The Shell group uses molecular simulations and statistical mechanics to investigate coupled folding, self-assembly, and self-organization processes in peptides and small proteins. Recent projects in this area are aimed at understanding the thermodynamic balance underlying peptide sequences with high-fidelity self-assembly, the physiochemical interactions governing nanotube-forming synthetic peptides, and the design of peptide-polymer conjugates that functionalize therapeutic soft nanoparticles.
The Han group uses advanced magnetic resonance approaches to elucidate the structure and dynamics of lipid membranes and membrane proteins to elucidate their functional properties and key biomolecular interactions. Subjects of interest include protein interactions and aggregation, as well as lipid membrane interactions with biological constituents for biomedical objectives. In collaboration, Han and O’Malley collaborate to apply novel biophysical approaches to the characterization of medically-relevant membrane proteins for rational drug design and targeting.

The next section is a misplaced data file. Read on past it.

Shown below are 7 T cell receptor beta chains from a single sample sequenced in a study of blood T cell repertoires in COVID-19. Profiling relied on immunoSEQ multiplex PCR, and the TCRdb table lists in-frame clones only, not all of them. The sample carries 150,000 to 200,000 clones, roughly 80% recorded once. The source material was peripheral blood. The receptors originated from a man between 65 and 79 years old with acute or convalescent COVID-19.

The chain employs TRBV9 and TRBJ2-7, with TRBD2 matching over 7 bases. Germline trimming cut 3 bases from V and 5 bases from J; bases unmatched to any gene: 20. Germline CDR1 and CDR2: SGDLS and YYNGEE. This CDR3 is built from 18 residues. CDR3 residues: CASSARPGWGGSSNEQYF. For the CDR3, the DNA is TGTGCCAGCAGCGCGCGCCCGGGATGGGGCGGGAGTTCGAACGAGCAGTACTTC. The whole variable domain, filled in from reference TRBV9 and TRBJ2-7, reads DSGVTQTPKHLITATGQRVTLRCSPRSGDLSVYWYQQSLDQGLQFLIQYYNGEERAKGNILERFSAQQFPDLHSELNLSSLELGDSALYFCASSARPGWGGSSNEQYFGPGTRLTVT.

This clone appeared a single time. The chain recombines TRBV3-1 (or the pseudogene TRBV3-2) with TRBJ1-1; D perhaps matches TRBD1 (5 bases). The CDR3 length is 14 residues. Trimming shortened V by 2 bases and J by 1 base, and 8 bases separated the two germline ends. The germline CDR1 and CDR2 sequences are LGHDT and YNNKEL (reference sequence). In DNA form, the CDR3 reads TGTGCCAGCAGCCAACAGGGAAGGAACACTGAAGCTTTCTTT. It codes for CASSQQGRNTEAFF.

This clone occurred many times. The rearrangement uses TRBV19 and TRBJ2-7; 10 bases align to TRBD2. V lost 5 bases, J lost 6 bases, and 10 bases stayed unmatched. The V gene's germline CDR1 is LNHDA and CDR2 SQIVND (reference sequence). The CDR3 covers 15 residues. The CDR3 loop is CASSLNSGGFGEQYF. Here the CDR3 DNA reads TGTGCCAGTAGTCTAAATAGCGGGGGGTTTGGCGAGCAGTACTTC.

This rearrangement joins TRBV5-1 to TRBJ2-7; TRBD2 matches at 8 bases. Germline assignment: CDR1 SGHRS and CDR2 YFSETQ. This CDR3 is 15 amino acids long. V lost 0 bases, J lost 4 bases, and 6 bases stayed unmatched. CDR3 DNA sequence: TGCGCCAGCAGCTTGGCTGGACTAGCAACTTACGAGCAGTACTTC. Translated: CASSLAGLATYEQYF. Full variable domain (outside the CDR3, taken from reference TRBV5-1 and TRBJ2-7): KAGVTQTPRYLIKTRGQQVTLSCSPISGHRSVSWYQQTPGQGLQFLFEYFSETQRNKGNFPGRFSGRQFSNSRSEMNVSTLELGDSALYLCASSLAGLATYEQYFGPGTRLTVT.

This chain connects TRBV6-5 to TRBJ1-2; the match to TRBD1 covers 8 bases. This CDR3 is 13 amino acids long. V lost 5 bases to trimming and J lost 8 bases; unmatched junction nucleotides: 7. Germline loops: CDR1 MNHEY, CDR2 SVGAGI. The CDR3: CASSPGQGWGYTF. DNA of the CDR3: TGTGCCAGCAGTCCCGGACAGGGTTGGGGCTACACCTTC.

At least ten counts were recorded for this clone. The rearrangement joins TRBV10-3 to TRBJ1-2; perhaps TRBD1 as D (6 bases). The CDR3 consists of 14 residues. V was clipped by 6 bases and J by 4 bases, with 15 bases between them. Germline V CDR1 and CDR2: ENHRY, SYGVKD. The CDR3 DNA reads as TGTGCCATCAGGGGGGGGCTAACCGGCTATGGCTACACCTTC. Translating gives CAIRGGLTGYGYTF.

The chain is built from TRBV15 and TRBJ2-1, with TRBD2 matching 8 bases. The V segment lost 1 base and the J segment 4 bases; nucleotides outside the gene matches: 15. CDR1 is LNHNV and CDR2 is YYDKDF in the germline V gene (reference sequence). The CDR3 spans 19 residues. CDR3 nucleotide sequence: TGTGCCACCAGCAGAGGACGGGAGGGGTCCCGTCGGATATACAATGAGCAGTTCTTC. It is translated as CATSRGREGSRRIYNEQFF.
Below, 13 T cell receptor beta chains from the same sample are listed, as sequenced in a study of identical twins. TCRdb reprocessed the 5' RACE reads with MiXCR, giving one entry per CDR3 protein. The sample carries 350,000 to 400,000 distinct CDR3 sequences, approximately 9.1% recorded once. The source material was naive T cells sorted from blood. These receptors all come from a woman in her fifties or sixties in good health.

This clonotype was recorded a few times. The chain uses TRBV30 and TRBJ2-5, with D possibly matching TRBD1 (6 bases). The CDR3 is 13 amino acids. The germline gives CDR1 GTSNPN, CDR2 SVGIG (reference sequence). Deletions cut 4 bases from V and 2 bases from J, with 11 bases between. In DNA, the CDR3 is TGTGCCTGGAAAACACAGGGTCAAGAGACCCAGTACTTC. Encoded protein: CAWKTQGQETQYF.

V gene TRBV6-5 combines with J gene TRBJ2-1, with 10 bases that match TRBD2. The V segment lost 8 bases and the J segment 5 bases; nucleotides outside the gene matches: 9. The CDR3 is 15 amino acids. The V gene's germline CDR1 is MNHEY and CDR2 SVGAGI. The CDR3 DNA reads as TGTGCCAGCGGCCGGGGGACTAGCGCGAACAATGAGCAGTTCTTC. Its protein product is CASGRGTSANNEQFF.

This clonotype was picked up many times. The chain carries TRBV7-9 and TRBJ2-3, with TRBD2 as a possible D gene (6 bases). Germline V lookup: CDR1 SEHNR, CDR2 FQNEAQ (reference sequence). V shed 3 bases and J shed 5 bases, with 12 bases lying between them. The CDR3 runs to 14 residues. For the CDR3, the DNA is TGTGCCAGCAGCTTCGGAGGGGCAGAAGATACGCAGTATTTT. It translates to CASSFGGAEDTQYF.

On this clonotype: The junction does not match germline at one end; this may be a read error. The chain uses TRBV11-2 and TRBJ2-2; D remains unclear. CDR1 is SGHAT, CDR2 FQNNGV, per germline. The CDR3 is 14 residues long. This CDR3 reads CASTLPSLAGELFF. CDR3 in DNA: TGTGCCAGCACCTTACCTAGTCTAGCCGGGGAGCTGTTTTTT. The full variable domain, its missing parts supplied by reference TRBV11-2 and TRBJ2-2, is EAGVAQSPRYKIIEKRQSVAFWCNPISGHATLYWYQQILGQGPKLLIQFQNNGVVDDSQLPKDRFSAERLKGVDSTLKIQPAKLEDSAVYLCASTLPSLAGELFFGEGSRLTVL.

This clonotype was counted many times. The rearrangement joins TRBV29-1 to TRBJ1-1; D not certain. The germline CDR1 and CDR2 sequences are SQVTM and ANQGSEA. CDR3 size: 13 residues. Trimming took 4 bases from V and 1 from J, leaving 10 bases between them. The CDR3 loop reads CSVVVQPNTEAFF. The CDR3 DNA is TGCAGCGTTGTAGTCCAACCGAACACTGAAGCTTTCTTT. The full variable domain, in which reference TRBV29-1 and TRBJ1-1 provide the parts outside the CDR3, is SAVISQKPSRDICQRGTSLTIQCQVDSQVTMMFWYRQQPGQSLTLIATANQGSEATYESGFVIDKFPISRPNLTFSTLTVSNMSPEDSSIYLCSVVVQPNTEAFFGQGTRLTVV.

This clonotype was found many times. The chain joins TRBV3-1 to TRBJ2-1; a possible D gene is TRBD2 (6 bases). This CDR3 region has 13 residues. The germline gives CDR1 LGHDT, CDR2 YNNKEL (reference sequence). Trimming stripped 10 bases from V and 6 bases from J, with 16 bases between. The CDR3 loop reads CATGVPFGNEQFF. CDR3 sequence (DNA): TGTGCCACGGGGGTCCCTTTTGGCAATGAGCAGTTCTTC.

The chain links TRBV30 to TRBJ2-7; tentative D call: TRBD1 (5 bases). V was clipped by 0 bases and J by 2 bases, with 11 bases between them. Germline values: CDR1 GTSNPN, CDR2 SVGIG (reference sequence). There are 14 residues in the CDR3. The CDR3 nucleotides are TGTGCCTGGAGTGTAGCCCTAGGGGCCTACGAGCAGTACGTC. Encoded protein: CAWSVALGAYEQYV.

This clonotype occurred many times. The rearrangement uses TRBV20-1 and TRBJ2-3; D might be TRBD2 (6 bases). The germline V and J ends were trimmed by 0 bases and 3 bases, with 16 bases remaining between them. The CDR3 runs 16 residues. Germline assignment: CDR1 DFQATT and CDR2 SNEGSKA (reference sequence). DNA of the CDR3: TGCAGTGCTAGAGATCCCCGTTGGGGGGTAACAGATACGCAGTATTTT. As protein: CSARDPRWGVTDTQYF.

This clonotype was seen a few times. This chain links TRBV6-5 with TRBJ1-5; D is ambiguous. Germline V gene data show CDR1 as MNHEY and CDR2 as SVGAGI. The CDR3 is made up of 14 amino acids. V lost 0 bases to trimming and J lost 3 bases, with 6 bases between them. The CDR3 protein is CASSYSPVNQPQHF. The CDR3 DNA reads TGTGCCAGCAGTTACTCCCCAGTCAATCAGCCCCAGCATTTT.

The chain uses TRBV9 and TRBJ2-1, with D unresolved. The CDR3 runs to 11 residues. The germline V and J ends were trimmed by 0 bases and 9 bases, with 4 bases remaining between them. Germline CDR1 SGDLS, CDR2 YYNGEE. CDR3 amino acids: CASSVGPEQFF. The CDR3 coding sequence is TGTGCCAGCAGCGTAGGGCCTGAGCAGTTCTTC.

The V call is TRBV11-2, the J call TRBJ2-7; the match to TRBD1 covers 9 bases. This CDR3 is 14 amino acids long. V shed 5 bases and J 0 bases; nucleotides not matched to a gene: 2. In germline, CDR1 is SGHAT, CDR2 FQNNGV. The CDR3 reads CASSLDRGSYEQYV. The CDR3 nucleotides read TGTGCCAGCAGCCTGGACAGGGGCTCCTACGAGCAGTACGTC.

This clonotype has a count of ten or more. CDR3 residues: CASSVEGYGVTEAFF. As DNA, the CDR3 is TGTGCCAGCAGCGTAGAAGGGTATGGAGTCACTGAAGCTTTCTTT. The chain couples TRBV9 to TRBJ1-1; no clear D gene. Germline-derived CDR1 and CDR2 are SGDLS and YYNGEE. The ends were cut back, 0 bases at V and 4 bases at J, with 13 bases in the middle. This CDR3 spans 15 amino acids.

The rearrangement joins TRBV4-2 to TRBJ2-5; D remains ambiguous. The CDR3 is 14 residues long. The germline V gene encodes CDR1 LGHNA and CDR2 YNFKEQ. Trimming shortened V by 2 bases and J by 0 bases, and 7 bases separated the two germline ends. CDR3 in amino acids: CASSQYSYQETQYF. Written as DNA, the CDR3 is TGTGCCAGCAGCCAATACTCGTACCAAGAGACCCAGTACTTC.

Professor Israelachvili’s group uses the Surface Forces Apparatus to directly measure the forces between biological macromolecules (lipids, proteins, biopolymers, ligands and their receptors) and biomaterials, biomembranes and biosurfaces. The aim of these studies is to gain insight into the fundamental chemical and physical interactions in complex systems that have technological applications for creating biocompatible surfaces, developing new types of structured materials and soft biomaterials, and for medical diagnoses or treatments.
The Shell and Leal groups collaborate to understand the chemical, mechanical, geometric, and size-dependent effects on the ability of therapeutic nanoparticles as drug delivery agents that translocate across cell membranes. Molecular-scale simulations and continuum-theoretic models are being tightly integrated with both in vitro and in vivo experiments.